Each student should consult his/her advisor and the Director of Graduate Studies for additional guidelines on the expectations for and the grading of all examinations.

Comprehensive Examinations: U.S. Field

In the U.S. field, a single committee of four faculty members is responsible for a student's general field examination, special field examination, and oral examination. The student's advisor is a member of the committee, along with three other faculty members selected such that the committee as a whole includes at least one member from each of the three chronological periods (i.e., early America, 19th century, 20th century) and at least two in the student's special field. The student's advisor may not serve as committee chair.

The General Field Examination will consist of three sections. Within each section, the examinee will be asked to answer one of three questions. The General Field examination is based on a general field reading list developed by the student in collaboration/consultation with her/his advisor and the other three members of the examination committee. The list will show chronological balance across the span of early American and United States history as well as thematic breadth. To accomplish this goal, the general field list will include approximately 250 books (or the equivalent in articles and essays).

The Special Field Examination will consist of either: two sections of three questions each, with students choosing one from each section; or a single section of five questions, with students choosing two to answer. The Examining Committee will advise the student which of the two formats will be used on the special field examination.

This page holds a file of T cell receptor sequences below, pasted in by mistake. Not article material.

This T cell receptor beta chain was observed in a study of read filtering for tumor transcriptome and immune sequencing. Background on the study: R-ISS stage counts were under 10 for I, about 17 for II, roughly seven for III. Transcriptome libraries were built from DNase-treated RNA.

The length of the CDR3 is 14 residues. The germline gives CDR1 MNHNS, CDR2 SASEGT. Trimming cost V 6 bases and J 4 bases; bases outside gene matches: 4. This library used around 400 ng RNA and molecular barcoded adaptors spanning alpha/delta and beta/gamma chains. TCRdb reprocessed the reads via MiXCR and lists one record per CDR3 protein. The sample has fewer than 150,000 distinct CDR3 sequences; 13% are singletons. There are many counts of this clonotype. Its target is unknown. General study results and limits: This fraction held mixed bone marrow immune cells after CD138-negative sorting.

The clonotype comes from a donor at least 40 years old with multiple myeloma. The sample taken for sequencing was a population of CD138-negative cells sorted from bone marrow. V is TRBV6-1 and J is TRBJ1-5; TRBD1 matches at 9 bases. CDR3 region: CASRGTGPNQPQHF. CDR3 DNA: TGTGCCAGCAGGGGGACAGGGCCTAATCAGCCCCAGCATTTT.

The general and special field reading lists must be compiled and approved by the examination committee no later than the date of the Department Commencement ceremonies in the semester prior to the standard October or April comprehensive examinations dates. An electronic copy of the approved reading lists must be posted to the Portfolio section of the student's MEGS record. After posting the lists, limited changes may be made solely by mutual agreement of the student and his/her advisor.

The solicitation of questions and preparation of the examination is the overall responsibility of the chair of the Examining Committee. All committee members participate in evaluating each examination. For a student to pass an examination, three members of the committee must vote favorably.

Petition for Re-Examination

In the case of failure of a minor field examination, a language examination, or of one or more parts of the major field examination (general, special, and oral), the student may petition the Graduate Committee to take the examination a second time. If the petition is approved, the student must retake the examination when it is next offered. In the case of the major field examination, the student needs to take again only the part or parts of the exam that he/she failed. A student may petition only once to retake all or part of a major or minor field examination.